26 March 2014 | Column | By Dr. Deepa Bhajekar
Mass spectrometry has a proven track record of enabling food testing labs to identify and quantify foreign substances
Challenges in food testing today are due to surge in development of new formulations. These formulations have multiple nutrients, vitamins and minerals, many of them at trace levels. The challenge is to accurately analyse each nutrient in the presence of the other. This requires careful selection of sensitive analytical techniques that estimate the desired nutrient without interference from other nutrients in the formulation.
The second major challenge is to eliminate matrix interference and extract the desired nutrients effectively without deactivation or deterioration to ensure accurate results.
The biggest challenge in the food analytical scenario is to develop sensitive, robust, reproducible, accurate methods of analysis which are at par with international test methods and work well for the new food on the shelf.
Mass spectrometry has a long and proven track record of enabling food testing labs to identify and quantify foreign substances in food. Recent advances in the integration of chromatographic separation techniques with tandem mass spectrometry bring a very high level of sensitivity and selectivity to food testing, particularly for the specific detection and identification of contaminants in the presence of other chemicals in a complex matrix.
In recent years, the utilisation of liquid chromatography-mass spectrometry (LC-MS) has grown rapidly and is now widely recognised as an ideal, highly specific and extremely sensitive technique for testing food products with superior accuracy and higher throughput than other methods such as LC/ultraviolet (LC/UV), LC/fluorescence, or microbiological and enzyme-linked immunosorbent assay methods. LC-MS is used commonly for food analysis for vital nutrients like Vitamin B3, Vitamin B2 (Riboflavin), Vitamin B6 (Pyridoxine), Vitamin D, Vitamin E (Tocopherol), Carotenoids, Flavonoids, Phospholipids, Polyphenols.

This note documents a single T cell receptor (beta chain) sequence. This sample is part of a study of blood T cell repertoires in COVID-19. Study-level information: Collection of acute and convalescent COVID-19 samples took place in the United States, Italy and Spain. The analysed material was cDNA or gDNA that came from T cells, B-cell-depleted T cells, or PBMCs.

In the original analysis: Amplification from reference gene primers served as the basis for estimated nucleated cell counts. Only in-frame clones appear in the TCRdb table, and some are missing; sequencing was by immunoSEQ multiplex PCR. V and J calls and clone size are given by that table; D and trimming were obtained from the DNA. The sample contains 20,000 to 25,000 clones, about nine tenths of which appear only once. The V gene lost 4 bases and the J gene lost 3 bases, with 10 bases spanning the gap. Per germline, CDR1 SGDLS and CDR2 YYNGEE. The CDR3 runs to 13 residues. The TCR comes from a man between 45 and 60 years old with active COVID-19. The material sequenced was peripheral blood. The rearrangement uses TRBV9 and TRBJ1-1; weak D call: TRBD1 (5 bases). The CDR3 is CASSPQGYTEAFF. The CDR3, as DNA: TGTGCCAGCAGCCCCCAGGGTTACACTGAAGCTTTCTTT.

Recent advances in mass spectrometry systems have significantly advanced both quantitative and qualitative analysis. The ability to quantify contaminants and obtain identification confirmation in a single run enables new levels of productivity. New levels of sensitivity and specificity allow lower levels of contaminants to be monitored and quantified with simplified sample preparation. Also, advances in high-resolution LC-MS systems, complimented by new software tools, provide unique capabilities to screen for unexpected contaminants.
Outbreak investigations and routine screening play a central role in combating food borne illness. Together, these efforts help identify new contaminants, new food vehicles and unsuspected holes in the food safety net. They also help deepen the scientific understanding of how contamination occurs at specific points in the food supply chain, identify any likelihood that it may occur again, and plan ways to reduce or prevent it.
The number of components that must be monitored on the farm-to-table pathway will continue to increase, while allowable levels of contamination will continue to decrease. Food safety technologies will have to continue to advance their capacity to screen for more contaminants in less time and in easy-to-use formats. There will also be more requirements for general unknown screening or for identifying and measuring unexpected contaminants. This will require assays with high throughput, high sensitivity and advanced tools to identify unknown or unexpected contaminants.
LC-MS plays an important role in detecting threats to the food supply and in deepening our understanding of potentially harmful contaminants. As new technology advances are made, this versatile platform will continue to play a greater role in protecting the global food supply.
About the author
Dr Deepa Bhajekar is Managing Director of Mumbai bassed MicroChem Silliker, a joint venture between MicroChem Laboatories and Silliker group to provide food testing and allied services.